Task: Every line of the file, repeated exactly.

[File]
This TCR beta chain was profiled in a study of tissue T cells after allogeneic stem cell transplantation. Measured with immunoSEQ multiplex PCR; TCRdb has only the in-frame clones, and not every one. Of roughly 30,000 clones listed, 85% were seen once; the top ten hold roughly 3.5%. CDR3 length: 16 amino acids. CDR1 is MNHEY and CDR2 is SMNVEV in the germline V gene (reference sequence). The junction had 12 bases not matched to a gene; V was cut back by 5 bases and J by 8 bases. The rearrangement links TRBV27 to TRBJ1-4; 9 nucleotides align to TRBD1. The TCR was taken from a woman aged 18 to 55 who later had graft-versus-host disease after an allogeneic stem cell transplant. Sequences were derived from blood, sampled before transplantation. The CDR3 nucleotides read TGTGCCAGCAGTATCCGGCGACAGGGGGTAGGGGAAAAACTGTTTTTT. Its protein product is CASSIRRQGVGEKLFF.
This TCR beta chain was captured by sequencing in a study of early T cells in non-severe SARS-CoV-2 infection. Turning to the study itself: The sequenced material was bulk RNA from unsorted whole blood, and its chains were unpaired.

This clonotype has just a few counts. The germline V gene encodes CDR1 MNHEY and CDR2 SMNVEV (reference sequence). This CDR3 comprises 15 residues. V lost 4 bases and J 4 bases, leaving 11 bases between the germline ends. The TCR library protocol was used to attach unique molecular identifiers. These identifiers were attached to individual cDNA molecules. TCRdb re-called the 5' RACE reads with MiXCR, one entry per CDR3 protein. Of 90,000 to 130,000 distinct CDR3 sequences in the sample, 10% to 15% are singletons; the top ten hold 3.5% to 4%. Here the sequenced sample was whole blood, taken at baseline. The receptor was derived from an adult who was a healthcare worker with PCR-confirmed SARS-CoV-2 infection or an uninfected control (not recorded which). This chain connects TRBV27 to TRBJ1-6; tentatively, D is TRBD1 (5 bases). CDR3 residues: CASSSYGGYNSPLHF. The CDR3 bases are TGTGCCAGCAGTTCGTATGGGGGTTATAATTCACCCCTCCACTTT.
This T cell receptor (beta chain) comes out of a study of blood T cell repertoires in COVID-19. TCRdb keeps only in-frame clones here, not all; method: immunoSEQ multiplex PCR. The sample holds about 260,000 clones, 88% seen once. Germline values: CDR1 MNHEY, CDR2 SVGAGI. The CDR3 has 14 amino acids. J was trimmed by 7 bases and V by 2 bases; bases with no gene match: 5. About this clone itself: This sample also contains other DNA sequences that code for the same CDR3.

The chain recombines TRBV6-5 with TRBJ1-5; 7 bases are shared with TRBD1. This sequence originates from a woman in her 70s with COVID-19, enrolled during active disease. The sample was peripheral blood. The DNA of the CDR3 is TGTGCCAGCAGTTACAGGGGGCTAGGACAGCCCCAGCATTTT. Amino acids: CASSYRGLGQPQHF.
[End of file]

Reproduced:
This TCR beta chain was profiled in a study of tissue T cells after allogeneic stem cell transplantation. Measured with immunoSEQ multiplex PCR; TCRdb has only the in-frame clones, and not every one. Of roughly 30,000 clones listed, 85% were seen once; the top ten hold roughly 3.5%. CDR3 length: 16 amino acids. CDR1 is MNHEY and CDR2 is SMNVEV in the germline V gene (reference sequence). The junction had 12 bases not matched to a gene; V was cut back by 5 bases and J by 8 bases. The rearrangement links TRBV27 to TRBJ1-4; 9 nucleotides align to TRBD1. The TCR was taken from a woman aged 18 to 55 who later had graft-versus-host disease after an allogeneic stem cell transplant. Sequences were derived from blood, sampled before transplantation. The CDR3 nucleotides read TGTGCCAGCAGTATCCGGCGACAGGGGGTAGGGGAAAAACTGTTTTTT. Its protein product is CASSIRRQGVGEKLFF.
This TCR beta chain was captured by sequencing in a study of early T cells in non-severe SARS-CoV-2 infection. Turning to the study itself: The sequenced material was bulk RNA from unsorted whole blood, and its chains were unpaired.

This clonotype has just a few counts. The germline V gene encodes CDR1 MNHEY and CDR2 SMNVEV (reference sequence). This CDR3 comprises 15 residues. V lost 4 bases and J 4 bases, leaving 11 bases between the germline ends. The TCR library protocol was used to attach unique molecular identifiers. These identifiers were attached to individual cDNA molecules. TCRdb re-called the 5' RACE reads with MiXCR, one entry per CDR3 protein. Of 90,000 to 130,000 distinct CDR3 sequences in the sample, 10% to 15% are singletons; the top ten hold 3.5% to 4%. Here the sequenced sample was whole blood, taken at baseline. The receptor was derived from an adult who was a healthcare worker with PCR-confirmed SARS-CoV-2 infection or an uninfected control (not recorded which). This chain connects TRBV27 to TRBJ1-6; tentatively, D is TRBD1 (5 bases). CDR3 residues: CASSSYGGYNSPLHF. The CDR3 bases are TGTGCCAGCAGTTCGTATGGGGGTTATAATTCACCCCTCCACTTT.
This T cell receptor (beta chain) comes out of a study of blood T cell repertoires in COVID-19. TCRdb keeps only in-frame clones here, not all; method: immunoSEQ multiplex PCR. The sample holds about 260,000 clones, 88% seen once. Germline values: CDR1 MNHEY, CDR2 SVGAGI. The CDR3 has 14 amino acids. J was trimmed by 7 bases and V by 2 bases; bases with no gene match: 5. About this clone itself: This sample also contains other DNA sequences that code for the same CDR3.

The chain recombines TRBV6-5 with TRBJ1-5; 7 bases are shared with TRBD1. This sequence originates from a woman in her 70s with COVID-19, enrolled during active disease. The sample was peripheral blood. The DNA of the CDR3 is TGTGCCAGCAGTTACAGGGGGCTAGGACAGCCCCAGCATTTT. Amino acids: CASSYRGLGQPQHF.